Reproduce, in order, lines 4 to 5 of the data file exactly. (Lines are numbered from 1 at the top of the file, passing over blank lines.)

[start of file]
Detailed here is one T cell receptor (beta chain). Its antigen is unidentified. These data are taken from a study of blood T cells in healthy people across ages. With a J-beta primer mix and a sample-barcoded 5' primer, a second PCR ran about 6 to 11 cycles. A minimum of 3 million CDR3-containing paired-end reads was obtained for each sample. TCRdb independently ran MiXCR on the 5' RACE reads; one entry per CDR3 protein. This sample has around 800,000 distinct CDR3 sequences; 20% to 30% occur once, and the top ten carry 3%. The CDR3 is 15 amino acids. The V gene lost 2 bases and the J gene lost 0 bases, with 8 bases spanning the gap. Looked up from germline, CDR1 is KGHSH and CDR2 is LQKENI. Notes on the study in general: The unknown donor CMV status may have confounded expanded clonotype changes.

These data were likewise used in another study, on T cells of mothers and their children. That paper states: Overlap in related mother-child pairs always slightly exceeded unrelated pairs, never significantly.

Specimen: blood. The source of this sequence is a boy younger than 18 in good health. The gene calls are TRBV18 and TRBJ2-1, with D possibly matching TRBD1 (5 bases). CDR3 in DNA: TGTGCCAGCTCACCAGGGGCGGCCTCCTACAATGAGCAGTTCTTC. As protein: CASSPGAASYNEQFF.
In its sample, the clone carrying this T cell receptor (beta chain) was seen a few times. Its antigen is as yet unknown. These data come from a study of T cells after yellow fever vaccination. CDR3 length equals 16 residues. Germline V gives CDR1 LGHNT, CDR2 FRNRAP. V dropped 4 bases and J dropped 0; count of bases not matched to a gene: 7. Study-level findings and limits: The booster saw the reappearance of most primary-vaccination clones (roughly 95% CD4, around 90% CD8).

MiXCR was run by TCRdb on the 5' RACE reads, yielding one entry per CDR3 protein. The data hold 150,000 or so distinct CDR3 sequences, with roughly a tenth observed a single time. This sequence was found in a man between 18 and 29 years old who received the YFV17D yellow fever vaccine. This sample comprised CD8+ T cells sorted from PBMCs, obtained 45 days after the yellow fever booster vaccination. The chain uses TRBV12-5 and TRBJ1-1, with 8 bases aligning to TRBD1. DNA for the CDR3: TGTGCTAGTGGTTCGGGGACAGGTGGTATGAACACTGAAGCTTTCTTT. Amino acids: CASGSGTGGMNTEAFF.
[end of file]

In its sample, the clone carrying this T cell receptor (beta chain) was seen a few times. Its antigen is as yet unknown. These data come from a study of T cells after yellow fever vaccination. CDR3 length equals 16 residues. Germline V gives CDR1 LGHNT, CDR2 FRNRAP. V dropped 4 bases and J dropped 0; count of bases not matched to a gene: 7. Study-level findings and limits: The booster saw the reappearance of most primary-vaccination clones (roughly 95% CD4, around 90% CD8).

MiXCR was run by TCRdb on the 5' RACE reads, yielding one entry per CDR3 protein. The data hold 150,000 or so distinct CDR3 sequences, with roughly a tenth observed a single time. This sequence was found in a man between 18 and 29 years old who received the YFV17D yellow fever vaccine. This sample comprised CD8+ T cells sorted from PBMCs, obtained 45 days after the yellow fever booster vaccination. The chain uses TRBV12-5 and TRBJ1-1, with 8 bases aligning to TRBD1. DNA for the CDR3: TGTGCTAGTGGTTCGGGGACAGGTGGTATGAACACTGAAGCTTTCTTT. Amino acids: CASGSGTGGMNTEAFF.